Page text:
Lincoln, Neb. —The American Society of Civil Engineers has awarded Christopher Neale, the director of research at the Daugherty Water for Food Global Institute at the University of Nebraska, a national award for his important contributions to irrigation science in the United States and globally and for his training of irrigation engineers.
In honoring Neale with the 2022 Royce J. Tipton Award, the ASCE saluted him for his “significant contributions on the use of remote sensing for estimating evapotranspiration of agricultural crops, irrigation water management and hydrology, and the education of irrigation engineers.”
“During his decades-long career, Neale has established himself as a world-renowned authority on applications and advancement of irrigation and drainage engineering through exemplary accomplishments,” the organization said in announcing the award.
Neale’s research interest has focused on developing remote sensing applications for irrigated agriculture, hydrology and natural resources monitoring. His work in irrigation engineering began in 1984, when he evaluated the performance of automated surface irrigation systems in the Grand Valley of Colorado. In 1988 he joined the faculty at Utah State University as a professor of irrigation engineering. There, he established the university’s Remote Sensing Services Laboratory.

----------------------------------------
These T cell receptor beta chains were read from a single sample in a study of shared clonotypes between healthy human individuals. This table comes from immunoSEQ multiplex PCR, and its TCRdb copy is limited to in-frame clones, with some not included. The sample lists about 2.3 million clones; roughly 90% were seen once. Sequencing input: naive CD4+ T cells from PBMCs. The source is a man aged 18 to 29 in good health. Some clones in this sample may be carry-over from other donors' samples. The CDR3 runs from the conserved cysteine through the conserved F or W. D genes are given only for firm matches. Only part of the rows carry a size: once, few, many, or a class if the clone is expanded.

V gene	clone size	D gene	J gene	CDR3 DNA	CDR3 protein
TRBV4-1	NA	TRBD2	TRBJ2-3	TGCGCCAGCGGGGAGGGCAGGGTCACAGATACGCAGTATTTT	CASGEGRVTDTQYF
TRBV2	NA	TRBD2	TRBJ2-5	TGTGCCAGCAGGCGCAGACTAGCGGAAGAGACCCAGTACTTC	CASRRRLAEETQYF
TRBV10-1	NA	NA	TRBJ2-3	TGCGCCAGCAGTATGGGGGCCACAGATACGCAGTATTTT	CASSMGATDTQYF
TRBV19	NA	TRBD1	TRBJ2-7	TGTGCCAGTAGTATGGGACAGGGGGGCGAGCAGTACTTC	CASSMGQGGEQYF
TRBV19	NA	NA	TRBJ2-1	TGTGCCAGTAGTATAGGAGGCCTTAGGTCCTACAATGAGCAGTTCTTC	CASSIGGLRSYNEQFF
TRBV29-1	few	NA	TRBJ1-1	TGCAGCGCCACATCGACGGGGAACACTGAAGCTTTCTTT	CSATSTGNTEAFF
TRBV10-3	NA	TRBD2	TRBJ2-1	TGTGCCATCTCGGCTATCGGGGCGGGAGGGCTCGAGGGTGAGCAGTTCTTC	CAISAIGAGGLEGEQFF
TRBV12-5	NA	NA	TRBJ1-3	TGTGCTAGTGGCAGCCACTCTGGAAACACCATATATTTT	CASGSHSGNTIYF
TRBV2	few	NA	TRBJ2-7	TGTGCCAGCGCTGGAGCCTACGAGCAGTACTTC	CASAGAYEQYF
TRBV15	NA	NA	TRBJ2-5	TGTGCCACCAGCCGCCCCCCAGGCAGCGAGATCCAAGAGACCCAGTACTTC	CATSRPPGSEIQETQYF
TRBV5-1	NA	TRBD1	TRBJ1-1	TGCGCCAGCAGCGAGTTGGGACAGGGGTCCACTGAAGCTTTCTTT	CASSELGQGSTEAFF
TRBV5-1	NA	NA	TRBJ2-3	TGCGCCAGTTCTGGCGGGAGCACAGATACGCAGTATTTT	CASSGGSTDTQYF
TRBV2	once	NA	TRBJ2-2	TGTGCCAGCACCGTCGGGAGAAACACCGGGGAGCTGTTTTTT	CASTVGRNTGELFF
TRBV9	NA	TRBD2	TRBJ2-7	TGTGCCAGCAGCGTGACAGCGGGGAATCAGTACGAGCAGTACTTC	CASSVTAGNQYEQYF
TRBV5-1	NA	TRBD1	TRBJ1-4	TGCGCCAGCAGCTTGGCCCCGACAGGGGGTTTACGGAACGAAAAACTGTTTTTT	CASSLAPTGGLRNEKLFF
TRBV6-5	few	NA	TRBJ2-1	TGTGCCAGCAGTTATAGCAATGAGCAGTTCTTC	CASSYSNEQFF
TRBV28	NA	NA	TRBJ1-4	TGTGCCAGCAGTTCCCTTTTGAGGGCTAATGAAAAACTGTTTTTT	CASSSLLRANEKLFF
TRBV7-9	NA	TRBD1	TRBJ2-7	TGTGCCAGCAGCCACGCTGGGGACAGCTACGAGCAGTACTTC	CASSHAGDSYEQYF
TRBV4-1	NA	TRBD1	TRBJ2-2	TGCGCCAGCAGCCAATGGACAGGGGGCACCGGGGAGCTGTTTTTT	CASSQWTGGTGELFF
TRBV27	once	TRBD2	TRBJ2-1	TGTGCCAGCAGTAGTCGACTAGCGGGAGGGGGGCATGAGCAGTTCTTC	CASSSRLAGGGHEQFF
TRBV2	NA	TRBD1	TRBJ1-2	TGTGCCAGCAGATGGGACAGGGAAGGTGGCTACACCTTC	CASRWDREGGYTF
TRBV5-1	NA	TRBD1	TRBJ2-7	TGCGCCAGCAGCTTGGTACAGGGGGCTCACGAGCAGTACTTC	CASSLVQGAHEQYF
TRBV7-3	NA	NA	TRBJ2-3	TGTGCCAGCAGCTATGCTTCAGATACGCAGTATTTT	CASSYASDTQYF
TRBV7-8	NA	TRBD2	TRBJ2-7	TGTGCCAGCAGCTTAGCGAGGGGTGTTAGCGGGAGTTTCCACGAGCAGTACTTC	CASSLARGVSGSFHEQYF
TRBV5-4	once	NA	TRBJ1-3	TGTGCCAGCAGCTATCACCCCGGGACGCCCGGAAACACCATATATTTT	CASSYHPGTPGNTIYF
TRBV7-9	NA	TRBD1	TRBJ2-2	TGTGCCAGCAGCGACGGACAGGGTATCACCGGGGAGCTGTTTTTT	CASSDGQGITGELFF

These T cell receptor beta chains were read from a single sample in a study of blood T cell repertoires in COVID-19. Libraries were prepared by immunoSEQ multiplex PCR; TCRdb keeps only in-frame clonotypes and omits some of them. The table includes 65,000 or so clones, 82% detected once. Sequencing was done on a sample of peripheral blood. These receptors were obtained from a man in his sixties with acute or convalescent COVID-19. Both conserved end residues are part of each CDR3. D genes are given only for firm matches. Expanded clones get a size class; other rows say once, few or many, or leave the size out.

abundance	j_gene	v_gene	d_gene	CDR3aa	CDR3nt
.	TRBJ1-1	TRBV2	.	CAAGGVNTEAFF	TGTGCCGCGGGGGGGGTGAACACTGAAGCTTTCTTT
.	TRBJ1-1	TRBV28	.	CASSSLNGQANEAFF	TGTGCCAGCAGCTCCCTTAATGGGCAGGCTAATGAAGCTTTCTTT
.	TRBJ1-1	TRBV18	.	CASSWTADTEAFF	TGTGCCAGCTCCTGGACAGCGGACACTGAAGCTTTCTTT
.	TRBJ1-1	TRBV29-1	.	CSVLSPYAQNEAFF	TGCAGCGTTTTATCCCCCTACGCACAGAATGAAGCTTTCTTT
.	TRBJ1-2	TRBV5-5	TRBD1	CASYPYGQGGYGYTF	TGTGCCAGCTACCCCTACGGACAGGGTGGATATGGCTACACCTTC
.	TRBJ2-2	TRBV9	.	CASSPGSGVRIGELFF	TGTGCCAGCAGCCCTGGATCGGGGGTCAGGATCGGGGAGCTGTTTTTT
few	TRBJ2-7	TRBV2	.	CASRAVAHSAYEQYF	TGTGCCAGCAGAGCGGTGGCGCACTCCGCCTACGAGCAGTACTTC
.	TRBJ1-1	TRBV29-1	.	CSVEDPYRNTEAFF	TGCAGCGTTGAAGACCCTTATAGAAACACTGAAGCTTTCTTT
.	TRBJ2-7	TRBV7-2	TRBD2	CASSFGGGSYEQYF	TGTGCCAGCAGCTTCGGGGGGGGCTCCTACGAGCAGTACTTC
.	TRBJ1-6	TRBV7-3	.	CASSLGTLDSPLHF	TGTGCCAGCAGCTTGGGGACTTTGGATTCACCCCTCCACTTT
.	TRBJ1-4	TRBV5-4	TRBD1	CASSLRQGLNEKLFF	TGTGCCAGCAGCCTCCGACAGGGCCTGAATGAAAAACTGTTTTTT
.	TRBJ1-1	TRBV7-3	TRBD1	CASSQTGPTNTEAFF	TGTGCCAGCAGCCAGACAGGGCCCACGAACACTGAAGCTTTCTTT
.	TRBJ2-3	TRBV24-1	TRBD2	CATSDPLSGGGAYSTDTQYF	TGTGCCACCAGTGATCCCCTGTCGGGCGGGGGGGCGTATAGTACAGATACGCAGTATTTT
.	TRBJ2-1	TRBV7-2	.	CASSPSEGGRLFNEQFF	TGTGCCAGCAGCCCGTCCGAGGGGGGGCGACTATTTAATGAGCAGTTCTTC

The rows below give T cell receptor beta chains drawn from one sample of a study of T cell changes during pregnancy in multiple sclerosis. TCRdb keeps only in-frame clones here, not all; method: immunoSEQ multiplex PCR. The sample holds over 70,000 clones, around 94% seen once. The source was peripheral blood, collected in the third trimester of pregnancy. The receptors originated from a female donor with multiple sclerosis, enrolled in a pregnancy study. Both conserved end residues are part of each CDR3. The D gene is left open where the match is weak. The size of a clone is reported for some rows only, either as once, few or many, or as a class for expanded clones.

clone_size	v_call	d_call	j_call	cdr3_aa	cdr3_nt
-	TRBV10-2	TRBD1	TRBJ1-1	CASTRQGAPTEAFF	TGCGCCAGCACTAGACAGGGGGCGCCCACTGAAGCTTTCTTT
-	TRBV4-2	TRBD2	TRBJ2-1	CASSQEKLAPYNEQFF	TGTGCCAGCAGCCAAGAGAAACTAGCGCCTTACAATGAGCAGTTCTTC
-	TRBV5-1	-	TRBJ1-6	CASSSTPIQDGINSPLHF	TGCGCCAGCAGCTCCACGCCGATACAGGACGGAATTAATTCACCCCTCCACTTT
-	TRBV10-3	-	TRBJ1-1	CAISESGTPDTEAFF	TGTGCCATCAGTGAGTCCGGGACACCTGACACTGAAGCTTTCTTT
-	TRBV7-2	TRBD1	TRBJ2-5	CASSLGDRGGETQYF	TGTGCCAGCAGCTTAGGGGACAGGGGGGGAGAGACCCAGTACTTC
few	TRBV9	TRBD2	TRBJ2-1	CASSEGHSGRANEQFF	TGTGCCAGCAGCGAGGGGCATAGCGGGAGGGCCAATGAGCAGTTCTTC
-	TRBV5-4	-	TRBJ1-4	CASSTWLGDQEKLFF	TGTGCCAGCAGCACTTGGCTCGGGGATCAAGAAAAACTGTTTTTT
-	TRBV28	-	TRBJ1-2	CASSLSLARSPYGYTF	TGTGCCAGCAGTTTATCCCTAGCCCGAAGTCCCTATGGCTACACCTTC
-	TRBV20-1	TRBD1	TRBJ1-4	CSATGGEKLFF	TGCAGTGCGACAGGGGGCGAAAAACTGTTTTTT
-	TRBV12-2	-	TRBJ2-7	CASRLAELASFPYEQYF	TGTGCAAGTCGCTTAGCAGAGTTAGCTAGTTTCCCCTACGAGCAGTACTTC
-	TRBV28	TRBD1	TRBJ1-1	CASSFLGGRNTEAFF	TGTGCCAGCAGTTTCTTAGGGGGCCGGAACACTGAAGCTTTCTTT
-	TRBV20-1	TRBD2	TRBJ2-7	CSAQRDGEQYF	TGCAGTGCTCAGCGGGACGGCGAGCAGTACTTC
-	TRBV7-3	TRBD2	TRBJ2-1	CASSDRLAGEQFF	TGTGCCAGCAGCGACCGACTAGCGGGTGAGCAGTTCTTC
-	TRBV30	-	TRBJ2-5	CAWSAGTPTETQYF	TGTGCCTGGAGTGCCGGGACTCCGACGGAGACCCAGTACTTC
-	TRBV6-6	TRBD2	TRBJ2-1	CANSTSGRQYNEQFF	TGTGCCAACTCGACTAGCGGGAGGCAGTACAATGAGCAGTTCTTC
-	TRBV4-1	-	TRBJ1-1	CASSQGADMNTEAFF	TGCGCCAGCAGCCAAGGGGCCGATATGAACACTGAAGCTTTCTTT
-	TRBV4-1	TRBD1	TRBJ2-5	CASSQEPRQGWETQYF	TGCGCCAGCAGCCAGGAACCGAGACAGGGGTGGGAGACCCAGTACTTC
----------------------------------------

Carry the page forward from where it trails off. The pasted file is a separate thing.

A low-cost airborne remote sensing system he developed is used in the western U.S. to map spatially distributed energy balance and evapotranspiration of riparian and agricultural vegetation.
Neale joined the University of Nebraska in 2013 and oversees the Water for Food Institute’s research efforts, engaging faculty in new projects and initiating partnerships with organizations and universities worldwide. He holds a doctorate in agricultural engineering from Colorado State University and has led numerous national and international partnerships and projects to foster and improve irrigation management in the U.S., Middle East and North Africa, India, Brazil, and Kazakhstan.
His most recent international projects were in the Dominican Republic, where he used aerial photography and remote sensing to map and monitor irrigated agriculture and developed a comprehensive database of irrigation water users in a GIS environment.
Neale is president of the international Commission on Remote Sensing of the International Association of Hydrological Sciences. He is a founding partner and executive committee member of the Irrigation Innovation Consortium.
He has authored or co-authored 196 peer-reviewed publications, and they have been cited more than 5,700 times. He has served as the major advisor to 23 master’s students and 21 doctoral students.
Geitner Simmons | IANR Media